Sea-level rise and increased storminess present huge challenges to coastal engineers and governments worldwide. The seaward slope of many breakwaters and shoreline defence structures consists of thousands of interlocking units of concrete or rock, making up a massive granular defence against wave attack.


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Scientific, engineering and societal context

The units are placed freely to form an armour layer which is intended to both dissipate wave energy and remain structurally stable through interlock and friction. The two main failure modes for concrete armour layers are displacement (hydraulic instability) and breakage (structural instability) which are often combined. The FEMDEM modelling attributes of Solidity are ideally suited to address this fragile multi-body problem.

Available unit types exist in many shapes. To resist wave action, very large (often >3m across, >20 tonnes in mass) units may be required.

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The deployment of the ACCROPODE IITM unit to a small harbour project in Cerbère, France is illustrated by a short video produced by the unit’s design company, Concrete Layer Innovations. A second video shows a severe storm striking Cerbère harbour soon after completion in March 2013. There appears to be negligible damage.





Solidity enables designers to analyse the predicted behaviour of different designs


Building realistic structures

The key dimensions of the breakwater slope and bathymetry are set out and underlayer rocks sampled from a shape library. These are scaled and deposited numerically to create realistically rough substrate upon which to receive the armour units.

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Many types of units are placed with a reference row-column layout that appears pseudo-random with a lozenge structure still visible after construction.

To numerically place the units on the rough rock surface, protocols such as those illustrated in the video below have been developed which utilise Solidity’s multi-body capabilities. It is important to evaluate whether the numerically built structure has spatial properties that are representative of the coastal structures built by crane operators and/or the hand-built laboratory scale physical models constructed in the hydraulics laboratory. Analysis tools are of particular benefit to examine whether placements agree with acceptability criteria set by designers and unit developers.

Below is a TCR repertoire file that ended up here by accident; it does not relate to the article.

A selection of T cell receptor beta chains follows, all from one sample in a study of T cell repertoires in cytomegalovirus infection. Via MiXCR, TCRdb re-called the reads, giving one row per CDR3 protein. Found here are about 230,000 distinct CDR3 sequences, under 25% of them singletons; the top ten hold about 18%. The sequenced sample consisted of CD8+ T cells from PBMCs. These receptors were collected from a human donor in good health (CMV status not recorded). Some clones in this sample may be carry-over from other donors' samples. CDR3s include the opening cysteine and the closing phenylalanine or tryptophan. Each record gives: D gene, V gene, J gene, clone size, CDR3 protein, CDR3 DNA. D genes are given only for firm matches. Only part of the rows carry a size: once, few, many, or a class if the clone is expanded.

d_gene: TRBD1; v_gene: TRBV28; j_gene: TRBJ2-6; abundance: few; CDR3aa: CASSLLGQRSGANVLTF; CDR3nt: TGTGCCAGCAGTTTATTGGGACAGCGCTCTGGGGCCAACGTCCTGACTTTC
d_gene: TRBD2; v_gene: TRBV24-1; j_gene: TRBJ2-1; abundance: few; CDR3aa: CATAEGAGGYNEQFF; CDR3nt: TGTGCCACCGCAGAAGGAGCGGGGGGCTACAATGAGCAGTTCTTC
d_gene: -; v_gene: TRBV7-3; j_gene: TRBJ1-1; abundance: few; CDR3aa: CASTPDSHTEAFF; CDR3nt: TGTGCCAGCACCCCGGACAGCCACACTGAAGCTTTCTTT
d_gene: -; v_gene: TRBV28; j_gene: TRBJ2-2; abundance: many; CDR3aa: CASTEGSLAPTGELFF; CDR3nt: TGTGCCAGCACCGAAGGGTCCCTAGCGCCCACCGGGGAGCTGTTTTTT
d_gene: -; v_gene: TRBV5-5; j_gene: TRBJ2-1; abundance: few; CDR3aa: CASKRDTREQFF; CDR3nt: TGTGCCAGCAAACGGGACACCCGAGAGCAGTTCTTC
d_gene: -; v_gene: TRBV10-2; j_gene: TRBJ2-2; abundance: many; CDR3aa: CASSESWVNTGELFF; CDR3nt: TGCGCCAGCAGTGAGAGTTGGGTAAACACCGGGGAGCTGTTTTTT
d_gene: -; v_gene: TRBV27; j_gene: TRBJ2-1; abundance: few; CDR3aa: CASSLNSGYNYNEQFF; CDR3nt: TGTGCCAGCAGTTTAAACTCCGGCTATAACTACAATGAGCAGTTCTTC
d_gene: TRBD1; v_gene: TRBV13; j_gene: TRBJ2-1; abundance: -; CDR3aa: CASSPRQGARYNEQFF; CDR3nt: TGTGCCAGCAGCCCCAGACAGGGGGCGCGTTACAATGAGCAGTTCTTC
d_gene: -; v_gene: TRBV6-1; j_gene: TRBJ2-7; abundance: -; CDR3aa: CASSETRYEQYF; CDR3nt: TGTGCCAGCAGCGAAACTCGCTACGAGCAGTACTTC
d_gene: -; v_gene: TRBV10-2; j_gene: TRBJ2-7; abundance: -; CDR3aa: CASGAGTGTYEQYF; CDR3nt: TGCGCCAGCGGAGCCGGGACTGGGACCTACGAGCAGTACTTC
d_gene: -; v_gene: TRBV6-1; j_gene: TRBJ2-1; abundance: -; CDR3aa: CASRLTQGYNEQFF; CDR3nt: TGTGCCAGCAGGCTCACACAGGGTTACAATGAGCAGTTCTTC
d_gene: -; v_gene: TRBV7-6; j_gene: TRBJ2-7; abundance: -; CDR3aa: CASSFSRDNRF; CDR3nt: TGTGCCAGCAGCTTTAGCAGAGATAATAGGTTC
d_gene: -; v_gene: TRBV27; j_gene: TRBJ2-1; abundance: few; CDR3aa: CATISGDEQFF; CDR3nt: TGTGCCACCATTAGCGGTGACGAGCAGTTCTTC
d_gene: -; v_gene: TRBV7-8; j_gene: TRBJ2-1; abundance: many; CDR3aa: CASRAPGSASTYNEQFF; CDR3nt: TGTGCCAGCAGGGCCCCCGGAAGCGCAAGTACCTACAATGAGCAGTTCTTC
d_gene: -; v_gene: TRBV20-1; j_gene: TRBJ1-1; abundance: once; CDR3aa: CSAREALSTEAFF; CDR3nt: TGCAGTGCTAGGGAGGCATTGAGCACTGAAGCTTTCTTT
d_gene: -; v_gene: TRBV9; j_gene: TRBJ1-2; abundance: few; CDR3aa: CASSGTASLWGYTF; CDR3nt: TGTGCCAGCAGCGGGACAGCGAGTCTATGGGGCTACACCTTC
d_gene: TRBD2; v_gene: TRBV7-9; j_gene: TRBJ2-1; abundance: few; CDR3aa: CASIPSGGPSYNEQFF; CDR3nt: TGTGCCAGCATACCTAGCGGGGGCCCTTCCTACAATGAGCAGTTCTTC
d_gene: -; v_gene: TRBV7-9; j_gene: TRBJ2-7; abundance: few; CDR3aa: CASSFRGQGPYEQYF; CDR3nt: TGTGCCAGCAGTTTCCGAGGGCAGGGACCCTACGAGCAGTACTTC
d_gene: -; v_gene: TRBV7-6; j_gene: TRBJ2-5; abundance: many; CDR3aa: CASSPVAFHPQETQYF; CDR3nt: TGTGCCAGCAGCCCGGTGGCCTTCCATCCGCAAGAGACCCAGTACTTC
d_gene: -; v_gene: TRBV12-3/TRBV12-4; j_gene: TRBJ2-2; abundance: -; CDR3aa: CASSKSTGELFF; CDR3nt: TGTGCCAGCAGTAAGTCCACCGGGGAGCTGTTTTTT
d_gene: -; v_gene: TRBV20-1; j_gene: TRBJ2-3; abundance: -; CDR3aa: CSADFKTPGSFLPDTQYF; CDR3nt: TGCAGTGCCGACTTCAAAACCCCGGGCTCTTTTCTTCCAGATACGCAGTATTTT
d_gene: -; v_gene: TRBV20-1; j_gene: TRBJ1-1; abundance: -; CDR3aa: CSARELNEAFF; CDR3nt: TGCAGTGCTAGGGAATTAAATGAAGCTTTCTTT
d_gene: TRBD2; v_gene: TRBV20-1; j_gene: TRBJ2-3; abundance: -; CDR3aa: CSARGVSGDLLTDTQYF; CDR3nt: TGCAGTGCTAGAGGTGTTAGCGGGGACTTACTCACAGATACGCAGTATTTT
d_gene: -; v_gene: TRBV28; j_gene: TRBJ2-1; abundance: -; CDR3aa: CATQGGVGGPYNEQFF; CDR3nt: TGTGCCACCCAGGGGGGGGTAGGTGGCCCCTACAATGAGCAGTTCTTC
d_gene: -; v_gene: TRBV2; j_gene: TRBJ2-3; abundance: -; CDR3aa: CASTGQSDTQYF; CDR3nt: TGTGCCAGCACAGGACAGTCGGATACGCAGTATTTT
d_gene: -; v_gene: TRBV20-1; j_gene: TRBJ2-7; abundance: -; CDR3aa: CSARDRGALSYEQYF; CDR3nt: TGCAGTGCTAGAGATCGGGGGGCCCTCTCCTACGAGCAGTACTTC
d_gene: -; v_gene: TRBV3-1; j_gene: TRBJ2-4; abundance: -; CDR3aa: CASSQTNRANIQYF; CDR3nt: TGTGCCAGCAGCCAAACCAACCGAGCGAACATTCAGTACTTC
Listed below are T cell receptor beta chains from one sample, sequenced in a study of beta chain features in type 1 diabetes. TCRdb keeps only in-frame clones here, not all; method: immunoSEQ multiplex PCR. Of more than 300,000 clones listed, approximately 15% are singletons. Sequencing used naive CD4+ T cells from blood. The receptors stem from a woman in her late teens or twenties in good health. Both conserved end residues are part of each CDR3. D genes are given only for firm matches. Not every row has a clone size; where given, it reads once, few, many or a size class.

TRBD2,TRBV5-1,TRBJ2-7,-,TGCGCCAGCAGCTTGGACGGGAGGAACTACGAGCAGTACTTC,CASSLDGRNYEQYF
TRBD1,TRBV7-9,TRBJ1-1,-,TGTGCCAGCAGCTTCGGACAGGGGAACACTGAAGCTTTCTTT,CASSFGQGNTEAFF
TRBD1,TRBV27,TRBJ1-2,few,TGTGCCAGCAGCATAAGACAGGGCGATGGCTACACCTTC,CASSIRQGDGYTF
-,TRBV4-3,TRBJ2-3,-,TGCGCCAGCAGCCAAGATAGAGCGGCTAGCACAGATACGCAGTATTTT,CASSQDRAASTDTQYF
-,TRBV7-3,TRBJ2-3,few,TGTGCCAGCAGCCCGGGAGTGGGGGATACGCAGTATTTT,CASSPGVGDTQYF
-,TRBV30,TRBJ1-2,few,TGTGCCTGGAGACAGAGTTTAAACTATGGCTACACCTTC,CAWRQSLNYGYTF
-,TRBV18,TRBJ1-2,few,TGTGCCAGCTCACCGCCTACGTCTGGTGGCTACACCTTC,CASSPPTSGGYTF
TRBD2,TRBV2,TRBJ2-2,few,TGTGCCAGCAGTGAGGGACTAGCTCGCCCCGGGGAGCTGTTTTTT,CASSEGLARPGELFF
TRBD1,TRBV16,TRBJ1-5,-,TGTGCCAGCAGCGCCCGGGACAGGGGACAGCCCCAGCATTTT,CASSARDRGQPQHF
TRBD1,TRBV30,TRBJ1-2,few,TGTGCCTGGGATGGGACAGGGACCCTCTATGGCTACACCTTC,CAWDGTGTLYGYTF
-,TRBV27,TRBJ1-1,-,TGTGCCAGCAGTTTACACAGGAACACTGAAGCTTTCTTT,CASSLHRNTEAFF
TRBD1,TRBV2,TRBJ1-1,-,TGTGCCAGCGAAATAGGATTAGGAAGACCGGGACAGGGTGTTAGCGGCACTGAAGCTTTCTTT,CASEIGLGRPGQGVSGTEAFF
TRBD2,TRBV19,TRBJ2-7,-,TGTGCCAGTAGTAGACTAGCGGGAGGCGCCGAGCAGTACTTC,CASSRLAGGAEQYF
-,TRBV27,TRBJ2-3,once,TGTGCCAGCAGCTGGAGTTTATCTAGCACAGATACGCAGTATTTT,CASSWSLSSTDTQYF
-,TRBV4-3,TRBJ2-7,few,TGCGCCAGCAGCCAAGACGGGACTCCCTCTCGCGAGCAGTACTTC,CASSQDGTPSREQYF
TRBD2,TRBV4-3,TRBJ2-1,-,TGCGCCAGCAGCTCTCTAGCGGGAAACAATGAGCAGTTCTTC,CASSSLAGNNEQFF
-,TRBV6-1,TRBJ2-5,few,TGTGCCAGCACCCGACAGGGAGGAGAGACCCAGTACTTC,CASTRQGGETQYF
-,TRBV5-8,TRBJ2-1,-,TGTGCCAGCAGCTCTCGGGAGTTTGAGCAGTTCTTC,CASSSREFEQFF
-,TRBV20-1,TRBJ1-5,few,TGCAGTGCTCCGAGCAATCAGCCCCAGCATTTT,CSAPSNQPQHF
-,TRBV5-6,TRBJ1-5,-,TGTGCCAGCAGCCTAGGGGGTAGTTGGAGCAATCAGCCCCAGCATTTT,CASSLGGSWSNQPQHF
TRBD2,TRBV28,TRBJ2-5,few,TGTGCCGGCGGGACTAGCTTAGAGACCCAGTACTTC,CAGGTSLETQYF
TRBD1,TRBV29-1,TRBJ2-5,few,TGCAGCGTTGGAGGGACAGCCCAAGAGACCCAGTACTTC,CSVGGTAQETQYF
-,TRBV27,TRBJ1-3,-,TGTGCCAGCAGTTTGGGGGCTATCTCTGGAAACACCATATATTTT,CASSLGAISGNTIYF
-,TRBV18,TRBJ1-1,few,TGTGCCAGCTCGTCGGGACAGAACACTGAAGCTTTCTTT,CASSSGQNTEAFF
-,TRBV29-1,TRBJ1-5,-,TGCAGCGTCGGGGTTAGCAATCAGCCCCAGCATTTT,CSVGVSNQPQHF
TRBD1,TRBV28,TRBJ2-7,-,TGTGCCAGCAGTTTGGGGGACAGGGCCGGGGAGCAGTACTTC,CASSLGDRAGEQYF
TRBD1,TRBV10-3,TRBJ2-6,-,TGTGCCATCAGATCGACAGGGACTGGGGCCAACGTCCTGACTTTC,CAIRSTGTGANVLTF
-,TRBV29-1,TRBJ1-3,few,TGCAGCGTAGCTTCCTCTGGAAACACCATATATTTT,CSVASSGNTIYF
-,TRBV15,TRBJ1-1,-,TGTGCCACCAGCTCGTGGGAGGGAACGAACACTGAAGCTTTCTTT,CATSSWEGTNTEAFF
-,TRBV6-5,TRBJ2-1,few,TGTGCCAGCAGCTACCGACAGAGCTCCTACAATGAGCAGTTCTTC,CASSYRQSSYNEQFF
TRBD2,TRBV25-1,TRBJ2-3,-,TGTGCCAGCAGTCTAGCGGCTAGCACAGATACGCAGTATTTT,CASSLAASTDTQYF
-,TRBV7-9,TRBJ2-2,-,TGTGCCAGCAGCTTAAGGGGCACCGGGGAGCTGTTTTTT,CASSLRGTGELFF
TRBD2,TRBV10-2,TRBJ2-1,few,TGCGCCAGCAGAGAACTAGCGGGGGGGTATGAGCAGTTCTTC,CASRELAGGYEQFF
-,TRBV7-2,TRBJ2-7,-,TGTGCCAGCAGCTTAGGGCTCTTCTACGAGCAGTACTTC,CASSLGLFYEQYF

Structures with other novel units, for example those requiring a more regular packing structure, but also individually placed and held together by friction and interlocking forces, can also be constructed.


Modelling wave-structure interactions

Solidity can simulate the transient dynamic response of the granular structure to disturbance and hence parametric studies of unit stability can be performed. One approach is to apply a vibrating boundary condition. This can give a good indication of how a simulated structure might respond to a powerful earthquake neglecting the effect of the water as shown in the video below.



To increase realism and applicability to coastal engineering, a second approach is to apply the oscillatory disturbance forces of storm waves. These have a complex variation through time and position on the structure, and can be added to give a one-way coupled simulation, i.e. one that has fluid motions un-affected by movement of the solid units. Alternatively, the physical processes can be modelled as a two-way coupled problem where the incoming waves generate a fluid response that also takes account of the solid movements.

Wave-structure interaction CFD models using numerical wave tanks (NWT) are starting to be used for evaluating hydraulic performance where reflection, run-up and overtopping is captured by detailed flows within the armour layer systems. The solids are simply fixed boundaries and these simulations do not simulate unit movements and structural stability.

The new virtual breakwater WAVE PROXY TOOL is a work flow that enables a designer to model the structure and its armour system response to a random wave sea state. The armour unit stability and movements under wave action are modelled as a one-way coupled problem. Fluid pressures and associated wave forces are calibrated from numerical wave flume simulations using RANS VOF codes, IHFOAM and IH2VOF, (e.g. Higuera et al. 2014). Pressure-time histories for the design storm acting upon armour unit surfaces provide hydraulic forcing terms for Solidity to combine with contact, body and inertia forces in a time-marching solution defining the motion (i.e. stability) of the armour units. The different positions of units before and after severe storm action were measured by LiDAR survey on the Kaumalapa, Hawaii Core-Loc breakwater (Podoski 2008). The degree of damage can be visualised in simulations of storm action on concrete armour unit (CAU) structures using similar position overlays from the simulated results as shown below.

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Results in the videos below show the virtual breakwater WPT has the ability to simulate the response of a Core-Loc structure to large regular waves.